Dear Jew in the City-
When is Moshiach coming?
Ah, nothing like the easy ones!
Happily, I don’t have to answer this question on my own because the Talmud discusses it in great detail. The subject is examined in tractate Sanhedrin on pages 97a-99a, with occasional tangents for related topics. Here, I will hit just a few of the high points but there is much more to be found in those pages.
On page 97a, a number of Sages share their opinions as to what the world will be like prior to Moshiach’s arrival. Rav Yochanan says that Moshiach will come in a generation when Torah scholars are decreasing, the people are in despair, and afflictions just keep on coming without a break. R. Yehuda says that Moshiach will come in a generation when the study halls are used for promiscuity, people despise those who shun sin, and people’s faces will resemble those of dogs (meaning that they are shameless). Rabbi Nehurai says that Moshiach will come in a generation when young people are chutzpadik to their elders and those elders honor the young. Daughters disgrace their mothers, daughters-in-law humiliate their mothers-in-law, and sons feel no shame in front of their fathers.
Rabbi Yitzchak said that before Moshiach would come, the entire Roman Empire would convert to Christianity – an impressive statement given that Rabbi Yitzchak lived in the second century and died about 150 years before Emperor Constantine would realize his prediction!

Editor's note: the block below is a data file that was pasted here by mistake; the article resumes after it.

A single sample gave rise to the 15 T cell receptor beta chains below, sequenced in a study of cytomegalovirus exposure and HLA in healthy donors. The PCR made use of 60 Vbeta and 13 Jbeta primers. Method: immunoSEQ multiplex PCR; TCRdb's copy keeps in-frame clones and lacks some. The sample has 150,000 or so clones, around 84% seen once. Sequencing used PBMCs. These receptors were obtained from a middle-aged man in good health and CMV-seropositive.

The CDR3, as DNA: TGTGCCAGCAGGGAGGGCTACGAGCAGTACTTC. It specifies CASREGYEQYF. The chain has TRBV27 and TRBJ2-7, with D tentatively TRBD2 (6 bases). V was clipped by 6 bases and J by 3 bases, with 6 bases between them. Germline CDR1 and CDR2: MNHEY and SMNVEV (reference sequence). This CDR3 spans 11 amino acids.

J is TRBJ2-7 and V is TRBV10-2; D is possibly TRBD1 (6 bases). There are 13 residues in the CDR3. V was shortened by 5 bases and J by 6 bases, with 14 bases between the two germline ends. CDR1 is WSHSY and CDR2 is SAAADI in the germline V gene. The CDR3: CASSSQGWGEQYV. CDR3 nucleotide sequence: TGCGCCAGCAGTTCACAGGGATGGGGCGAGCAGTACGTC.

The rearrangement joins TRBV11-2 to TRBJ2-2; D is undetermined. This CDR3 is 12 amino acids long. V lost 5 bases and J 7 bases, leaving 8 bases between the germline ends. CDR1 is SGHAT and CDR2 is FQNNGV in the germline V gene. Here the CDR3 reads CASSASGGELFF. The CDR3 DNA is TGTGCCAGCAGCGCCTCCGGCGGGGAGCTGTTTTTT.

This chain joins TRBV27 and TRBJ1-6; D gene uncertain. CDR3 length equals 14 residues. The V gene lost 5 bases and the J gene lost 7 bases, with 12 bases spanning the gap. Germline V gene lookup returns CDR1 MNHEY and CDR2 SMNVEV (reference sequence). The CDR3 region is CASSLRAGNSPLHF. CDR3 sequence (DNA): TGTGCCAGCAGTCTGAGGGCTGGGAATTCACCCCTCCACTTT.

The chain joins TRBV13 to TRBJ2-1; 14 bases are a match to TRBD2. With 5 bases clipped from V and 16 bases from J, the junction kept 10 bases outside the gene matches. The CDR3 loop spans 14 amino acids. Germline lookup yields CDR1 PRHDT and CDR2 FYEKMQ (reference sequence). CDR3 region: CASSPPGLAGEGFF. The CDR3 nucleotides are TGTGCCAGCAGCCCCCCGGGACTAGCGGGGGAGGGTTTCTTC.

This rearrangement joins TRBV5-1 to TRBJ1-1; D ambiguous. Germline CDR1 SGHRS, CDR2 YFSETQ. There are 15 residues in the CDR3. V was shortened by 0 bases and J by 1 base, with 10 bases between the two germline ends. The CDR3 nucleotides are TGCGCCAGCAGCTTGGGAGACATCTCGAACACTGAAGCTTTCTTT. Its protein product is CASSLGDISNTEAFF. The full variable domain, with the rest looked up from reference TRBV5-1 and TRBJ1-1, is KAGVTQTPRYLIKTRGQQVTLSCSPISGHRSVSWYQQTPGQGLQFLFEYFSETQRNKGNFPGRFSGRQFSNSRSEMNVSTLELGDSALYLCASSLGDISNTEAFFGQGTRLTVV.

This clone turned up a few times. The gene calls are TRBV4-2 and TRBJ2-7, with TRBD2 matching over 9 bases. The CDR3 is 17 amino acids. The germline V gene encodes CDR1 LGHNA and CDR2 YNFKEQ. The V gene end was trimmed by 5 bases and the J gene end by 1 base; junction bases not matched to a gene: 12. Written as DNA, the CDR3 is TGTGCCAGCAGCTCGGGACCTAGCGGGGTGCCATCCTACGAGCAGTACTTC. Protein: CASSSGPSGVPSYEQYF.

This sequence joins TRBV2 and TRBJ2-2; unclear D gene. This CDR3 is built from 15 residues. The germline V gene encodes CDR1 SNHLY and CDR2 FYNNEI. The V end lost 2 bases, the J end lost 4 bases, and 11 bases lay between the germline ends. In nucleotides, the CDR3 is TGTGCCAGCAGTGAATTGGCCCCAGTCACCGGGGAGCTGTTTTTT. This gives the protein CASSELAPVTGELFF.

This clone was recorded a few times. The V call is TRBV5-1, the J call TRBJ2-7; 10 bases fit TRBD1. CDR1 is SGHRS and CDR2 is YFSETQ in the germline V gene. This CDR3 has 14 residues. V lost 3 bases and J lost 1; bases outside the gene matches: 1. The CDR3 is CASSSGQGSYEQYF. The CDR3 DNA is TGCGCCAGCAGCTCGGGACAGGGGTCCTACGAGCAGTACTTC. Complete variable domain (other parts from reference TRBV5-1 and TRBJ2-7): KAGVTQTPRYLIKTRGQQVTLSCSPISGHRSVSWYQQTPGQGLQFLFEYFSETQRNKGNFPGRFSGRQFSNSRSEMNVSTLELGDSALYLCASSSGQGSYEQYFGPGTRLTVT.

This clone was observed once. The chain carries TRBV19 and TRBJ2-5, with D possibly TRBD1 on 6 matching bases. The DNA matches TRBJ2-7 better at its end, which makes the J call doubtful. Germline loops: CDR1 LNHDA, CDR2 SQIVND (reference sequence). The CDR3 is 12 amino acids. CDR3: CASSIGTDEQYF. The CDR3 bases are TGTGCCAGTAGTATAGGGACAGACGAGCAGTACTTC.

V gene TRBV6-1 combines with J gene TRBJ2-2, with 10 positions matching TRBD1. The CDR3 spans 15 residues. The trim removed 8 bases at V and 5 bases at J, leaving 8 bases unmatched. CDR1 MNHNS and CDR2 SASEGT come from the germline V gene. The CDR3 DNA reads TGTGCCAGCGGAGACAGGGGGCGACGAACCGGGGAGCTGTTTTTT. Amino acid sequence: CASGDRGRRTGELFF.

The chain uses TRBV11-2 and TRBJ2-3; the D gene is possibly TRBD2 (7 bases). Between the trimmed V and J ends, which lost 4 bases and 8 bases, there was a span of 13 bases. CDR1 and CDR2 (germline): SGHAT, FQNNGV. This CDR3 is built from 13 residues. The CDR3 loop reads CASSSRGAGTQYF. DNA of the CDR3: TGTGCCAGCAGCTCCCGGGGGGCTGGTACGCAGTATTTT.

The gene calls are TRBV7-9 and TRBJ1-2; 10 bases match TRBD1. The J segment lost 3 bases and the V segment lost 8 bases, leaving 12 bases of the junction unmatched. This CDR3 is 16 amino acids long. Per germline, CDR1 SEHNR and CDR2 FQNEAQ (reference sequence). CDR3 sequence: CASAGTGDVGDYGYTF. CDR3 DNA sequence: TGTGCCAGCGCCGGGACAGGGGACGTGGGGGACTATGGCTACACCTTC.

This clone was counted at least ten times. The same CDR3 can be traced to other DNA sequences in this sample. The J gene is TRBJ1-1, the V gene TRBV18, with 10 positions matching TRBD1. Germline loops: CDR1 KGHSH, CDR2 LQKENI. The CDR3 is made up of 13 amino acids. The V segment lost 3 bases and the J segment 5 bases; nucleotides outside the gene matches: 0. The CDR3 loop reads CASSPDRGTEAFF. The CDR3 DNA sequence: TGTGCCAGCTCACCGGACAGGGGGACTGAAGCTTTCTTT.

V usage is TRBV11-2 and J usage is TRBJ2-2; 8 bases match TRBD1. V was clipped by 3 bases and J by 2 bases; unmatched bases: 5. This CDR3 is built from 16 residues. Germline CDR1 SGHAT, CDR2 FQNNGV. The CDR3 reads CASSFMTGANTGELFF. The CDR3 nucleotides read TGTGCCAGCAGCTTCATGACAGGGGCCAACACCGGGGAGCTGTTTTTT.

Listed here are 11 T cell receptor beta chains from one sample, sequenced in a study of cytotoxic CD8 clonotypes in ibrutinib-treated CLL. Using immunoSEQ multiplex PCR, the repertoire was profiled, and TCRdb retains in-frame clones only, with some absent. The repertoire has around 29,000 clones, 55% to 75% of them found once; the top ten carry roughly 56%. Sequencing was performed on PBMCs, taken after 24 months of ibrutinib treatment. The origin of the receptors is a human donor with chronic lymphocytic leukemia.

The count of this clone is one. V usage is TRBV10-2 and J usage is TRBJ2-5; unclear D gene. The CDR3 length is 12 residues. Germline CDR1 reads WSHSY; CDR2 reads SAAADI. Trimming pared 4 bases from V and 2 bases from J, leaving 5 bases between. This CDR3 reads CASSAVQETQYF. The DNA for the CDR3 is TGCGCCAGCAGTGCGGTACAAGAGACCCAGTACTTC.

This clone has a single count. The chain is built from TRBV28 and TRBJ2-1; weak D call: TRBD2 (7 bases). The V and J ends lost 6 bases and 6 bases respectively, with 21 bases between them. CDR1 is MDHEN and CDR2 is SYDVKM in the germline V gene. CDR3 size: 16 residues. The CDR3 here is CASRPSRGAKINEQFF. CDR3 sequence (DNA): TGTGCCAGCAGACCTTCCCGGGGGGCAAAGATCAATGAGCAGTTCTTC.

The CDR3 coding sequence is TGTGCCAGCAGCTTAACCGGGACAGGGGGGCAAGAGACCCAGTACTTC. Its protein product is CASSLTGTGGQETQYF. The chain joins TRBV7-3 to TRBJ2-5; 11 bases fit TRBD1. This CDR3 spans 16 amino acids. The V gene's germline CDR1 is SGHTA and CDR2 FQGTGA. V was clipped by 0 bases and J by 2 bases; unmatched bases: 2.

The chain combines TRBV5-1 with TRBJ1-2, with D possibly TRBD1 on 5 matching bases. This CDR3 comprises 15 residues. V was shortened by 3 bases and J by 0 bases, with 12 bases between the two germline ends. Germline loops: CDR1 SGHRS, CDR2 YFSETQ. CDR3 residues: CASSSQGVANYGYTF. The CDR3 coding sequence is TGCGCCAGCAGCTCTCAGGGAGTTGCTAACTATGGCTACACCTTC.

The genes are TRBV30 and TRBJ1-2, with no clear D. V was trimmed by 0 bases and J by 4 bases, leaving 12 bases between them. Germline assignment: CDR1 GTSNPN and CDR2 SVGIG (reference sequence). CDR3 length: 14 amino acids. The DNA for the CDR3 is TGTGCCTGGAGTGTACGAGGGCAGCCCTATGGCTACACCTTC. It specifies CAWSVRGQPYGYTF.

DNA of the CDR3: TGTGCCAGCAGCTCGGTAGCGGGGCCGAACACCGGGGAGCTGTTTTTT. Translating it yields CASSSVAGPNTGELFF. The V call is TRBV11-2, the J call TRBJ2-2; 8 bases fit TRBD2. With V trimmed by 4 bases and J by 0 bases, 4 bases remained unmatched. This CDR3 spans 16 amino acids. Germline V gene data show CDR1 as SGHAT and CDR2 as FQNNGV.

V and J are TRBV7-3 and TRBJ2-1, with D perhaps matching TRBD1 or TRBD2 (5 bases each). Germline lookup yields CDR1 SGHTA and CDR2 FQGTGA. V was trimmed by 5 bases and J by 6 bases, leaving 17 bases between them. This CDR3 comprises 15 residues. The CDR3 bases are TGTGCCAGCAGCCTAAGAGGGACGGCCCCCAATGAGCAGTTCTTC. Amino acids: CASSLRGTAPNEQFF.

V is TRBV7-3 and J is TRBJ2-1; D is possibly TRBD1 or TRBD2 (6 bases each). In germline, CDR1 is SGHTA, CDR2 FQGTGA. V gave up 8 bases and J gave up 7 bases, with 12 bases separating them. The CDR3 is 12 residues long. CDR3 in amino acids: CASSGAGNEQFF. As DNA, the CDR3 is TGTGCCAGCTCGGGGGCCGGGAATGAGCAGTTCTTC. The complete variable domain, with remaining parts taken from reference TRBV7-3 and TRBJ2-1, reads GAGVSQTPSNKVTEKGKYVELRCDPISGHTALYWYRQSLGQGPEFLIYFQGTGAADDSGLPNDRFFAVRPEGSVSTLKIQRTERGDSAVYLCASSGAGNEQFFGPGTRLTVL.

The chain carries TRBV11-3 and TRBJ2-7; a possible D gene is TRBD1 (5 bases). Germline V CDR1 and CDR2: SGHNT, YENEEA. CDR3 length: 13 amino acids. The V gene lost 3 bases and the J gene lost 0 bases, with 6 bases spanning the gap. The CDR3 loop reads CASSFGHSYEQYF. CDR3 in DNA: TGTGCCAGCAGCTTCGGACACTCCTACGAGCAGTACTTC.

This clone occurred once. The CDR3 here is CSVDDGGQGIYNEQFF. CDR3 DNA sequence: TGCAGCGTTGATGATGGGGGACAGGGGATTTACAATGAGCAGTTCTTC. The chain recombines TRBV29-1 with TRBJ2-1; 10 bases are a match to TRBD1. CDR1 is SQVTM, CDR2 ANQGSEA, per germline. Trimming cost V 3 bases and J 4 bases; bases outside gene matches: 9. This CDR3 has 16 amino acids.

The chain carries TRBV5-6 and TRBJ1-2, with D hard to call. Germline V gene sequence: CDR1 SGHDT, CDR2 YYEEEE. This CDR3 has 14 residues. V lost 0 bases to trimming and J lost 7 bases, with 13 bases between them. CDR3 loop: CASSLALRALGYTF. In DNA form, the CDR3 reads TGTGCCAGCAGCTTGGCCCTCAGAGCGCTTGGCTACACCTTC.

The Sages say that Moshiach won’t come until things are so bad that the people have despaired of redemption altogether.
Of course, many of these things have come to pass and Moshiach has not yet come because our sins delay his arrival. Alternately, God’s attribute of strict justice (as opposed to His attribute of mercy) is delaying Moshiach’s arrival. If this is the case, the Gemara asks, why should we even bother waiting for him? It answers that we wait for Moshiach because doing so earns us a reward as per Isaiah 30:18, “Happy are all those who wait for him.”
The Sage known as Rav says that all the scheduled times for Moshiach to arrive have already passed; the only things that can bring him now are teshuvah (repentance) and performing mitzvos. His counterpart, Shmuel, says that the suffering the Jews endure in exile will be sufficient to do the job even if the Jews do not repent.
Rabbi Nosson expounds on Habakkuk 2:3: “The vision is reserved for the appointed time; it declares the end and does not lie. Though it tarries, wait for it because it will surely come and will not delay.” This verse, he tells us, “penetrates and descends to the depths.” That is to say, just as the extent of the depths are unknowable, so too the date of Moshiach’s arrival is an impenetrable mystery. He then cites three opinions about the date of Moshiach’s arrival – those of the Sages, Rabbi Simlai and Rabbi Akiva, all of whom based their positions on Biblical verses. They all have it wrong, Rabbi Nosson says. None of those verses are talking about Moshiach. Rather, he says, they foretell the durations of the Hasmonean dynasty, the Herodian dynasty, and Bar Kochba. The advent of Moshiach, however, is incalculable.